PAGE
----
De-bushing is taking place around the suburbs of Windhoek where inmates from the Windhoek Correctional Facility have been roped into ‘Operation Omake’ to help clear riverbeds and thin bushes as a crime prevention initiative.
Several crime-prone areas have been identified and selected. For the last two weeks prison inmates and members of the Namibian Defence Force (NDF) have been deployed and armed with petrol-driven chainsaws and heavy equipment to clear bushes in and around riverbeds where criminals often hide at night.
Yesterday the Inspector General of the Namibian Police, Lieutenant General Sebastian Ndeitunga, accompanied by his commanding officers, took the media along to several of the sites to acquaint himself with the operation on the ground. Operation Omake was launched earlier this month by the Minister of Safety and Security, Charles Namoloh.
Omake is Oshiwambo/Otjiherero for ‘putting hands together’.
The operation is a joint effort between the Namibian Police Force (NamPol), Windhoek City Police and the NDF to ensure there is no place for criminals in Namibia.
Sounds of chainsaws cutting into wood welcomed the group and it was at times ear deafening as one tree after the other was felled under the watchful eye of environmentalists from the city.
What was further observed during the tour was that the environment had changed during the operation and one felt a little relieved to see the area look clean and neat and not as bushy as before.
Heavy equipment from the defence force is also being used to clear the riverbeds.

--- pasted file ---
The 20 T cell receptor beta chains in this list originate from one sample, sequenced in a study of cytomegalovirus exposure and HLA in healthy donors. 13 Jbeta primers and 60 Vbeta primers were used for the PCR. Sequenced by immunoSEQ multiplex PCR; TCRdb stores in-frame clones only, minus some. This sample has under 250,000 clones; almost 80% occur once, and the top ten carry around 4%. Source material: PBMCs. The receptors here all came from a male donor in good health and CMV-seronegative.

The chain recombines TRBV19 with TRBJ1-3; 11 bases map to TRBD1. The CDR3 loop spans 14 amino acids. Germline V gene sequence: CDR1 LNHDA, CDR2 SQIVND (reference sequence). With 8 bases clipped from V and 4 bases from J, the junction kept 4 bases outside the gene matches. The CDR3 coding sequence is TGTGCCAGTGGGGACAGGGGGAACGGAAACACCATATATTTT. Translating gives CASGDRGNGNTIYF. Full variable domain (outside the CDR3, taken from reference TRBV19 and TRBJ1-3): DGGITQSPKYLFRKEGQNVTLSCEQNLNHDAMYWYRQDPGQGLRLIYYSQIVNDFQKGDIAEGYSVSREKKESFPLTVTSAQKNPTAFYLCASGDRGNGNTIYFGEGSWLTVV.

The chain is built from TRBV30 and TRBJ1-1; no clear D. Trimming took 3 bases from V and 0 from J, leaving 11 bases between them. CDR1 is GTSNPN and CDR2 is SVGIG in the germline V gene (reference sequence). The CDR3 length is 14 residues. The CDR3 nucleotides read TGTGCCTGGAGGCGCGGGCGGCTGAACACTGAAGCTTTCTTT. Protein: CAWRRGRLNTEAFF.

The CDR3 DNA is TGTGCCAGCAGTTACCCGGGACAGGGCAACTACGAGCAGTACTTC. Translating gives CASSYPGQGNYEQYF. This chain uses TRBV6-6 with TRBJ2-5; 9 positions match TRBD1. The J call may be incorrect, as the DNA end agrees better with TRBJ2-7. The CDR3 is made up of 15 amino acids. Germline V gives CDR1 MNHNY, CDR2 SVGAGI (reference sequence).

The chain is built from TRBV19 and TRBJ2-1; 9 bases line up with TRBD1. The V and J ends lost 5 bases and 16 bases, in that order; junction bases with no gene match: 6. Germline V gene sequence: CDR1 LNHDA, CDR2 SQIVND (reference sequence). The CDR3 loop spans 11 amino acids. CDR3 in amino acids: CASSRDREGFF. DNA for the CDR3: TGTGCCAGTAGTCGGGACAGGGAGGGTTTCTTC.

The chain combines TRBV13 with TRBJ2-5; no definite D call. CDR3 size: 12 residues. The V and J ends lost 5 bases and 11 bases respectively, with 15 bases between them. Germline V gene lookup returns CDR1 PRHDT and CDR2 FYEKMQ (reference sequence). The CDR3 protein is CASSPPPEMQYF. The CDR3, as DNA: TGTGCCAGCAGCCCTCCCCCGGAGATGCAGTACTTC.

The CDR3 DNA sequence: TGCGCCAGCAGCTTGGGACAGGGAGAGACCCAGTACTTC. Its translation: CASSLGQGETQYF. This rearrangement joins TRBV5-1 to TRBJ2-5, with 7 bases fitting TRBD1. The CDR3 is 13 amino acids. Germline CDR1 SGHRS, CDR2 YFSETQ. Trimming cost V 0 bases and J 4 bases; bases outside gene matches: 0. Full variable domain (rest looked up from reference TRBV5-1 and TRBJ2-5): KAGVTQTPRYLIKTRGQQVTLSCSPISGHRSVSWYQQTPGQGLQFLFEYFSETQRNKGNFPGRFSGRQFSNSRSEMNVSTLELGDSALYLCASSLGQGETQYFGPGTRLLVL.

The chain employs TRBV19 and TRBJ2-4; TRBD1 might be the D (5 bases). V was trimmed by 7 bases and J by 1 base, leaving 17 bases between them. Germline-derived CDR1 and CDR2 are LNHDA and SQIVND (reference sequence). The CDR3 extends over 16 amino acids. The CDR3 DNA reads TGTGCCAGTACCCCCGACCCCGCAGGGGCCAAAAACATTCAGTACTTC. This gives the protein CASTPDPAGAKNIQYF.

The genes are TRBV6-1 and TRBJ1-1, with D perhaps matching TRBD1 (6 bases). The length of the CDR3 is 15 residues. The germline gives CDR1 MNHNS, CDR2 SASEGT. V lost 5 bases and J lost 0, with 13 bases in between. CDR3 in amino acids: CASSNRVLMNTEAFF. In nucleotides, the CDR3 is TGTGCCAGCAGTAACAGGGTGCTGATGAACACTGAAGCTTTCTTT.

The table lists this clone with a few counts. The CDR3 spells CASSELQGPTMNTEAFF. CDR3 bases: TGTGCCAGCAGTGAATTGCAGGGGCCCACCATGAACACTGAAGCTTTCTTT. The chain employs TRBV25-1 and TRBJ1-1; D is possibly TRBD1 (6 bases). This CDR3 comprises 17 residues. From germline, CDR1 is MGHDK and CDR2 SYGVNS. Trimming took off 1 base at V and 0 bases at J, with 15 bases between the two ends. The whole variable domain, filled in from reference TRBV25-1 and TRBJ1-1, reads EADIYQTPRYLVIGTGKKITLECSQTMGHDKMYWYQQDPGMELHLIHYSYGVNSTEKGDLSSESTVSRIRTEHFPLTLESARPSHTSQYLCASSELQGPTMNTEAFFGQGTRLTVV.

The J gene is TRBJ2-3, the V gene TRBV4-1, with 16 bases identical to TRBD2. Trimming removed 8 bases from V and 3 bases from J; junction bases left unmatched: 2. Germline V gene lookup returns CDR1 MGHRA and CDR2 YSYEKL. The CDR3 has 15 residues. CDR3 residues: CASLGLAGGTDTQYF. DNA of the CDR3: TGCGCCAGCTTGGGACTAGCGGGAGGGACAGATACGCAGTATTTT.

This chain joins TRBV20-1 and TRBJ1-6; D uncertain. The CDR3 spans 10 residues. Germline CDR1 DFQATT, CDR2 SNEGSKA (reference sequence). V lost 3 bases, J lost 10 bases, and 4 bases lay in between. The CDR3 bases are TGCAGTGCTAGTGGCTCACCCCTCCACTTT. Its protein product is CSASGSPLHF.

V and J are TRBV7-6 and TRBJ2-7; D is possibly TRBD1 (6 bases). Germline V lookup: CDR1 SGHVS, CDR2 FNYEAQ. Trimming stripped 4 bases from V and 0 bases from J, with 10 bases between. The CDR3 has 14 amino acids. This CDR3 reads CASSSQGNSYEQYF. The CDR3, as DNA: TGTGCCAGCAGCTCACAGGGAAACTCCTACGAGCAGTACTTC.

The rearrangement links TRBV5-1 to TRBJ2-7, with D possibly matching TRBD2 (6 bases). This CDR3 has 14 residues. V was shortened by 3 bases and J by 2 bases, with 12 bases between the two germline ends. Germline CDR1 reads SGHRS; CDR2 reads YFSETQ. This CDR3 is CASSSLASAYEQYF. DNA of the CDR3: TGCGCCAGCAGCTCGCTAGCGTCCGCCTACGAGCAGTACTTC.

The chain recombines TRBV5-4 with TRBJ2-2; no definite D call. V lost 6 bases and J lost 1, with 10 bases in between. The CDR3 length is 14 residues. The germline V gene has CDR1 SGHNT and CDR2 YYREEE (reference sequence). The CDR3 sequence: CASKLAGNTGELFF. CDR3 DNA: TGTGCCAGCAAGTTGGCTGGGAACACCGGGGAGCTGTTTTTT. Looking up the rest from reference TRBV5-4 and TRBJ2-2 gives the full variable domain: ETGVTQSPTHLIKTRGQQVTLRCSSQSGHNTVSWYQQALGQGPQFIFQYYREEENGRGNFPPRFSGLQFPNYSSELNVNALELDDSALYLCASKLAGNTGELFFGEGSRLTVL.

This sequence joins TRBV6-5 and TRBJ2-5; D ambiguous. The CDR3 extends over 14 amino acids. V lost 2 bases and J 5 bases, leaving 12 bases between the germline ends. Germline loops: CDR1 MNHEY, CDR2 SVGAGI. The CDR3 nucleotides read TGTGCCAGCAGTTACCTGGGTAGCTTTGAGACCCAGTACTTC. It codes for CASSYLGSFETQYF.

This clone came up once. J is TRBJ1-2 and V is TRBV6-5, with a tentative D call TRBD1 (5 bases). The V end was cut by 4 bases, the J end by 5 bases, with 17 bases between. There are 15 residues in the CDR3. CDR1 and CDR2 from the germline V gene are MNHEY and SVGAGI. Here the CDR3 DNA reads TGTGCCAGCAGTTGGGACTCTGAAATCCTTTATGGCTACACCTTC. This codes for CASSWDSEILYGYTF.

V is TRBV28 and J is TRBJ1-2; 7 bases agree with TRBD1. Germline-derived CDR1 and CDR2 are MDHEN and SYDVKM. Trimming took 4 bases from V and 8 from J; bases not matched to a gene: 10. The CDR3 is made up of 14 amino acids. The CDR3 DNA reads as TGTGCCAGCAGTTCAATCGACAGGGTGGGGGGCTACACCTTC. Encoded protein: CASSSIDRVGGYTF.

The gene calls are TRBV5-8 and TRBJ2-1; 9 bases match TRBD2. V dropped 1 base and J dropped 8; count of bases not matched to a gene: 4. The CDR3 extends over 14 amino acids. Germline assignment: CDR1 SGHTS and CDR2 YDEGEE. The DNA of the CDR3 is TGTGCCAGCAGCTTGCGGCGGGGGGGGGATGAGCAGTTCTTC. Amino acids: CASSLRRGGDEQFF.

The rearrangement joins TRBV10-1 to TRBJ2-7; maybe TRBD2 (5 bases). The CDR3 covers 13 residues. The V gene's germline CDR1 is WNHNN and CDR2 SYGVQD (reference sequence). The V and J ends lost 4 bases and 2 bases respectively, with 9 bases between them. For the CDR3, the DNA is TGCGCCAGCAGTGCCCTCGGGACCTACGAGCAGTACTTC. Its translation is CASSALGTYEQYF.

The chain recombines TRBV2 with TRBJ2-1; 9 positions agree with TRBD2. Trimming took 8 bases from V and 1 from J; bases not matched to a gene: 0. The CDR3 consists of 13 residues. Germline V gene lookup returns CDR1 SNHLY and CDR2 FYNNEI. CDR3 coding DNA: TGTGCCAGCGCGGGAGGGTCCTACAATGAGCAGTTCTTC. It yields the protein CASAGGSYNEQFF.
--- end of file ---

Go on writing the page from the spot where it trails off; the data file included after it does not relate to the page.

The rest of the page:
Concealed and bushy riverbeds in Windhoek have become breeding grounds for criminal activities like rape, theft and murder. Often pedestrians taking shortcuts on footpaths in the shrouded areas put themselves at high risk of dangerous attacks.
Operation Omake was established as per directive from President Hage Geingob to law enforcement agencies, including the City Police, to intensify crime prevention initiatives and public safety operations aimed at combating the increase in crime.
This follows the brutal slaying of the Kuaseua sisters (Cecilia and Jacqueline) on October 9 in Khomasdal.
The directive includes the clearing of riverbeds and spaces that have become a safe haven for criminals; installation of flood and streetlights in crime-prone areas; installation of additional CCTV cameras in crime-prone areas; and strict enforcement of the Liquor Act 1998 (Act 6 of 1998.
The police since the launch of the operation have seized 22 pistols and various weapons ranging from knobkieries and knives, to screwdrivers and handmade weapons.
“We seized a lot of firearms. We recovered a lot of firearms and dangerous weapons during the stop and search operations. We don’t know why our citizens like to be armed wherever they go. They go to recreational places and are armed. They go to shops and are armed. Why can’t we disarm this society? What is sad is that most of these weapons are illegal firearms. We have to make sure that these firearms are confiscated. Report any illegal firearms to the police,” he urged.
Operation Omake will continue for as long as it is necessary and will be rolled out to other cities and towns of the 14 regions through the course of time.